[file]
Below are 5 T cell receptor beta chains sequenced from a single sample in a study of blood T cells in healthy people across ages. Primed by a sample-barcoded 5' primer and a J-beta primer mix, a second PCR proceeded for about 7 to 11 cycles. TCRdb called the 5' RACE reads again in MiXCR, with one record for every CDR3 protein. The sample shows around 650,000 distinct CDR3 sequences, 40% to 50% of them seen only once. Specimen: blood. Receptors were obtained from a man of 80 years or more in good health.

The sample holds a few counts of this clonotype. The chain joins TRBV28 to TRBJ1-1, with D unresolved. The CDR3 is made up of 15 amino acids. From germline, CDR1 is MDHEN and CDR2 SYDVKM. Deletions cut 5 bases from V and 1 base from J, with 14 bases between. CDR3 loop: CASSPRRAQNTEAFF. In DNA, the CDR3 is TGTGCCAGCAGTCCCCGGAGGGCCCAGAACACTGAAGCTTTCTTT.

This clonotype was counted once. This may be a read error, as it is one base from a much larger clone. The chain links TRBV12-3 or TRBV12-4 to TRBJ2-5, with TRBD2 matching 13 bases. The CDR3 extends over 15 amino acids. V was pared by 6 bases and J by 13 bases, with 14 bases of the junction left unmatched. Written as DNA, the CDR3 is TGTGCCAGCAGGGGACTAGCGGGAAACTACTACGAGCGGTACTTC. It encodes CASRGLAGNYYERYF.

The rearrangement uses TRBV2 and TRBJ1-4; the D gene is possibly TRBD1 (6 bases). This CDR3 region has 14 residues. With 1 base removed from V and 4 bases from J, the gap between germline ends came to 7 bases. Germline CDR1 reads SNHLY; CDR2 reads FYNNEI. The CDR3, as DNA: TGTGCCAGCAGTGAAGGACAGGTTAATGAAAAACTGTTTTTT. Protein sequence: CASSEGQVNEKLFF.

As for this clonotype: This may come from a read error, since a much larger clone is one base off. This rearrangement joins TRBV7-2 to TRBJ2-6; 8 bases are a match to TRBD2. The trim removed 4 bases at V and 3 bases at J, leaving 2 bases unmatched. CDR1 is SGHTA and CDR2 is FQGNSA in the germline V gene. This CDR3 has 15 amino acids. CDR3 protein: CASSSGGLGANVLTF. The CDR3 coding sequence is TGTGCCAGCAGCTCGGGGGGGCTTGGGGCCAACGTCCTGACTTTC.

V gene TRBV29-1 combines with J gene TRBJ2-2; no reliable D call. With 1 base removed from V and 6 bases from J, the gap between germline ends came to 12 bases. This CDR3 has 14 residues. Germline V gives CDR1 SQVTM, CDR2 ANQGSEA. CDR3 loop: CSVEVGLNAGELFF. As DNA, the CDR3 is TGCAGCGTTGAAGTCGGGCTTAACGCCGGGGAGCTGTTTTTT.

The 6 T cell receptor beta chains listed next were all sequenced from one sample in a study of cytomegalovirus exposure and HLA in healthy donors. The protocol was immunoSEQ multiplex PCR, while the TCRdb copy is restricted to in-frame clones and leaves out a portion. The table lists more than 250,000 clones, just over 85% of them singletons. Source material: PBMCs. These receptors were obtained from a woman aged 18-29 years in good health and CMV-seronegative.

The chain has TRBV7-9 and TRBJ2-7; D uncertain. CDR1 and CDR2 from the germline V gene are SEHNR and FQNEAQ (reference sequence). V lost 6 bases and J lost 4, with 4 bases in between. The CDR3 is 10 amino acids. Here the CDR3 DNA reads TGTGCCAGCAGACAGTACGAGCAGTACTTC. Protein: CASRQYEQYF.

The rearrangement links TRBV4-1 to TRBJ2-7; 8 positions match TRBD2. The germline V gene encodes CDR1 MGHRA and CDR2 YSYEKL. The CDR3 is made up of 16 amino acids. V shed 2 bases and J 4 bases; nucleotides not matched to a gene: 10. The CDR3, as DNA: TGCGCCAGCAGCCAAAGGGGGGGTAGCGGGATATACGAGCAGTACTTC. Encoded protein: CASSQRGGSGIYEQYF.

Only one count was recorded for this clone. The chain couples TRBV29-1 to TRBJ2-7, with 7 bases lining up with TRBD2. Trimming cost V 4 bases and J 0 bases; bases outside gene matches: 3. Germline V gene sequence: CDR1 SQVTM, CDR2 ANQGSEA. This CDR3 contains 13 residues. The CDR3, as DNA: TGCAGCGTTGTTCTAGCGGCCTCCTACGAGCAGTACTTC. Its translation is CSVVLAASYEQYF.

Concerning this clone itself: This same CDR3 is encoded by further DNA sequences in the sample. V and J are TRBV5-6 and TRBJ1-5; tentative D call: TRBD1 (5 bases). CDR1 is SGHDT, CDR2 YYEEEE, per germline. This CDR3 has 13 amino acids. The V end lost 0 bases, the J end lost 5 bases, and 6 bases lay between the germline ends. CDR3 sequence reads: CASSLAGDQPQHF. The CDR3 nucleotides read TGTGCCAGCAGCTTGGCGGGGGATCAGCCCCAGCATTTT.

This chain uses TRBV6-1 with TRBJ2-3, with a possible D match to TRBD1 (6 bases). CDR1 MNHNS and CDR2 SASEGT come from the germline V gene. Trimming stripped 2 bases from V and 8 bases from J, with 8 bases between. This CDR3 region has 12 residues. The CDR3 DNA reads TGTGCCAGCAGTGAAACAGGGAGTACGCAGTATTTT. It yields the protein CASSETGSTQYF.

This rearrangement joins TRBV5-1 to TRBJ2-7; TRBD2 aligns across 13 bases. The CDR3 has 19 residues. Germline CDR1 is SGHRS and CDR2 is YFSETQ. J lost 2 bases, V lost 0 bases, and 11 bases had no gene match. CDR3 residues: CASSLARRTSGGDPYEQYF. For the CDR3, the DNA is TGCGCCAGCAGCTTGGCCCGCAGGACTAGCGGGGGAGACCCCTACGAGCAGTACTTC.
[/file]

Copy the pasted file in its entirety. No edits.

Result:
Below are 5 T cell receptor beta chains sequenced from a single sample in a study of blood T cells in healthy people across ages. Primed by a sample-barcoded 5' primer and a J-beta primer mix, a second PCR proceeded for about 7 to 11 cycles. TCRdb called the 5' RACE reads again in MiXCR, with one record for every CDR3 protein. The sample shows around 650,000 distinct CDR3 sequences, 40% to 50% of them seen only once. Specimen: blood. Receptors were obtained from a man of 80 years or more in good health.

The sample holds a few counts of this clonotype. The chain joins TRBV28 to TRBJ1-1, with D unresolved. The CDR3 is made up of 15 amino acids. From germline, CDR1 is MDHEN and CDR2 SYDVKM. Deletions cut 5 bases from V and 1 base from J, with 14 bases between. CDR3 loop: CASSPRRAQNTEAFF. In DNA, the CDR3 is TGTGCCAGCAGTCCCCGGAGGGCCCAGAACACTGAAGCTTTCTTT.

This clonotype was counted once. This may be a read error, as it is one base from a much larger clone. The chain links TRBV12-3 or TRBV12-4 to TRBJ2-5, with TRBD2 matching 13 bases. The CDR3 extends over 15 amino acids. V was pared by 6 bases and J by 13 bases, with 14 bases of the junction left unmatched. Written as DNA, the CDR3 is TGTGCCAGCAGGGGACTAGCGGGAAACTACTACGAGCGGTACTTC. It encodes CASRGLAGNYYERYF.

The rearrangement uses TRBV2 and TRBJ1-4; the D gene is possibly TRBD1 (6 bases). This CDR3 region has 14 residues. With 1 base removed from V and 4 bases from J, the gap between germline ends came to 7 bases. Germline CDR1 reads SNHLY; CDR2 reads FYNNEI. The CDR3, as DNA: TGTGCCAGCAGTGAAGGACAGGTTAATGAAAAACTGTTTTTT. Protein sequence: CASSEGQVNEKLFF.

As for this clonotype: This may come from a read error, since a much larger clone is one base off. This rearrangement joins TRBV7-2 to TRBJ2-6; 8 bases are a match to TRBD2. The trim removed 4 bases at V and 3 bases at J, leaving 2 bases unmatched. CDR1 is SGHTA and CDR2 is FQGNSA in the germline V gene. This CDR3 has 15 amino acids. CDR3 protein: CASSSGGLGANVLTF. The CDR3 coding sequence is TGTGCCAGCAGCTCGGGGGGGCTTGGGGCCAACGTCCTGACTTTC.

V gene TRBV29-1 combines with J gene TRBJ2-2; no reliable D call. With 1 base removed from V and 6 bases from J, the gap between germline ends came to 12 bases. This CDR3 has 14 residues. Germline V gives CDR1 SQVTM, CDR2 ANQGSEA. CDR3 loop: CSVEVGLNAGELFF. As DNA, the CDR3 is TGCAGCGTTGAAGTCGGGCTTAACGCCGGGGAGCTGTTTTTT.

The 6 T cell receptor beta chains listed next were all sequenced from one sample in a study of cytomegalovirus exposure and HLA in healthy donors. The protocol was immunoSEQ multiplex PCR, while the TCRdb copy is restricted to in-frame clones and leaves out a portion. The table lists more than 250,000 clones, just over 85% of them singletons. Source material: PBMCs. These receptors were obtained from a woman aged 18-29 years in good health and CMV-seronegative.

The chain has TRBV7-9 and TRBJ2-7; D uncertain. CDR1 and CDR2 from the germline V gene are SEHNR and FQNEAQ (reference sequence). V lost 6 bases and J lost 4, with 4 bases in between. The CDR3 is 10 amino acids. Here the CDR3 DNA reads TGTGCCAGCAGACAGTACGAGCAGTACTTC. Protein: CASRQYEQYF.

The rearrangement links TRBV4-1 to TRBJ2-7; 8 positions match TRBD2. The germline V gene encodes CDR1 MGHRA and CDR2 YSYEKL. The CDR3 is made up of 16 amino acids. V shed 2 bases and J 4 bases; nucleotides not matched to a gene: 10. The CDR3, as DNA: TGCGCCAGCAGCCAAAGGGGGGGTAGCGGGATATACGAGCAGTACTTC. Encoded protein: CASSQRGGSGIYEQYF.

Only one count was recorded for this clone. The chain couples TRBV29-1 to TRBJ2-7, with 7 bases lining up with TRBD2. Trimming cost V 4 bases and J 0 bases; bases outside gene matches: 3. Germline V gene sequence: CDR1 SQVTM, CDR2 ANQGSEA. This CDR3 contains 13 residues. The CDR3, as DNA: TGCAGCGTTGTTCTAGCGGCCTCCTACGAGCAGTACTTC. Its translation is CSVVLAASYEQYF.

Concerning this clone itself: This same CDR3 is encoded by further DNA sequences in the sample. V and J are TRBV5-6 and TRBJ1-5; tentative D call: TRBD1 (5 bases). CDR1 is SGHDT, CDR2 YYEEEE, per germline. This CDR3 has 13 amino acids. The V end lost 0 bases, the J end lost 5 bases, and 6 bases lay between the germline ends. CDR3 sequence reads: CASSLAGDQPQHF. The CDR3 nucleotides read TGTGCCAGCAGCTTGGCGGGGGATCAGCCCCAGCATTTT.

This chain uses TRBV6-1 with TRBJ2-3, with a possible D match to TRBD1 (6 bases). CDR1 MNHNS and CDR2 SASEGT come from the germline V gene. Trimming stripped 2 bases from V and 8 bases from J, with 8 bases between. This CDR3 region has 12 residues. The CDR3 DNA reads TGTGCCAGCAGTGAAACAGGGAGTACGCAGTATTTT. It yields the protein CASSETGSTQYF.

This rearrangement joins TRBV5-1 to TRBJ2-7; TRBD2 aligns across 13 bases. The CDR3 has 19 residues. Germline CDR1 is SGHRS and CDR2 is YFSETQ. J lost 2 bases, V lost 0 bases, and 11 bases had no gene match. CDR3 residues: CASSLARRTSGGDPYEQYF. For the CDR3, the DNA is TGCGCCAGCAGCTTGGCCCGCAGGACTAGCGGGGGAGACCCCTACGAGCAGTACTTC.